Application of Excess Zero Methodology to Oral Health-Related Quality of Life: PEARL Network Findings

Publication Type
Conference Paper
Year of Publication
Matthews, A; Vena, D
Society for Clinical Trials 32nd Annual Meeting
Date Published
Vancouver, BC, Canada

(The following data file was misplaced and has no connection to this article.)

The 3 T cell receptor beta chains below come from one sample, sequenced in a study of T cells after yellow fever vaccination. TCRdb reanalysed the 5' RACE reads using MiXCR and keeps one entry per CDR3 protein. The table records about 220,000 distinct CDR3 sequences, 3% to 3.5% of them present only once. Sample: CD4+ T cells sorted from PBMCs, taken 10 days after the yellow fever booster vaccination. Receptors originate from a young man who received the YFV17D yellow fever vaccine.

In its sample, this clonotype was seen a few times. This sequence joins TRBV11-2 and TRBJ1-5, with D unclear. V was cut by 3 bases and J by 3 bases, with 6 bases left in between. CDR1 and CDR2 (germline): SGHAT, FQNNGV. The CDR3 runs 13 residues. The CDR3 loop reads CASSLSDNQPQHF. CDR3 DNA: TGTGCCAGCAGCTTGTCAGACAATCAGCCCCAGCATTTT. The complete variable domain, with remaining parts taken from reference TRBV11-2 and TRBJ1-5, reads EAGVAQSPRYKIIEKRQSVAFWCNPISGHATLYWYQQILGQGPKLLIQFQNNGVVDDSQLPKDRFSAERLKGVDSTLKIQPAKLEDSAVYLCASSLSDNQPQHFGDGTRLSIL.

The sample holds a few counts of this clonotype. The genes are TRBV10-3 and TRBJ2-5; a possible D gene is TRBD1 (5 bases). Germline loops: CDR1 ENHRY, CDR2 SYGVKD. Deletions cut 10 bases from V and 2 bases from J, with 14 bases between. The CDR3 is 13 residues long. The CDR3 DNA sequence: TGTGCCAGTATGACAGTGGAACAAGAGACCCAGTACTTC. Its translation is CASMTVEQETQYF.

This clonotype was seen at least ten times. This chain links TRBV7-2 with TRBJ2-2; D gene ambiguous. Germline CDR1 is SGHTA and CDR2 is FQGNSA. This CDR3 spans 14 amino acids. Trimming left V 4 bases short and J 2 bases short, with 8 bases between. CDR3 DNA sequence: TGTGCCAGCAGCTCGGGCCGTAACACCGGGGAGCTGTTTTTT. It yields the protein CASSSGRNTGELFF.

Oral health research has recently focused on evaluating quality of life (QoL), with the most common tool being the Oral Health Impact Profile (OHIP). The score for the 14-item version of the OHIP survey is the total number of impacts reported (0-56), but is not particularly sensitive to small changes in QoL, which results is many study participants reporting zero impact. One dental practice- based research network, Practitioners Engaged in Applied Research and Learning (PEARL), utilized the OHIP-14 in four of its studies. All 4706 scores were highly overdispersed using multiple tests, including the Fisher overdispersion test. Over 65% of subjects reported 0 impacts, and the distribution of scores has been shown to differ significantly across protocols. Exploration of poisson, negative binomial, zero-inflated poisson (ZIP) and zero-inflated negative binomial (ZINB) models indicated the best fit of the data was the ZINB using AIC. However, in this model the dispersion is highly significant, indicating that there is residual overdispersion. For each of the models, protocol was highly significant (all p<0.001), as anticipated. An alternative approach (Lachenbruch, 2001) is to consider a two-part composite statistic: a test of the difference in the proportion of subjects reporting zero impacts across protocols, and a test of the difference in the magnitude of reported non- zero scores across protocols. For the first component, we utilize the 3df chi-square test of association from the corresponding 2x4 contingency table. The second component utilizes the 3df chi-square global test of association assuming a negative binomial model, which indicated no overdispersion (Pearson s chi-square/DF<2). As expected, the 6df composite chi-square test was highly significant (p<0.001). These results are particularly interesting in that once the zero impacts are excluded, the data fit a NB model indicating the overdispersion of the total score was likely due to excess zero counts and not heterogeneity.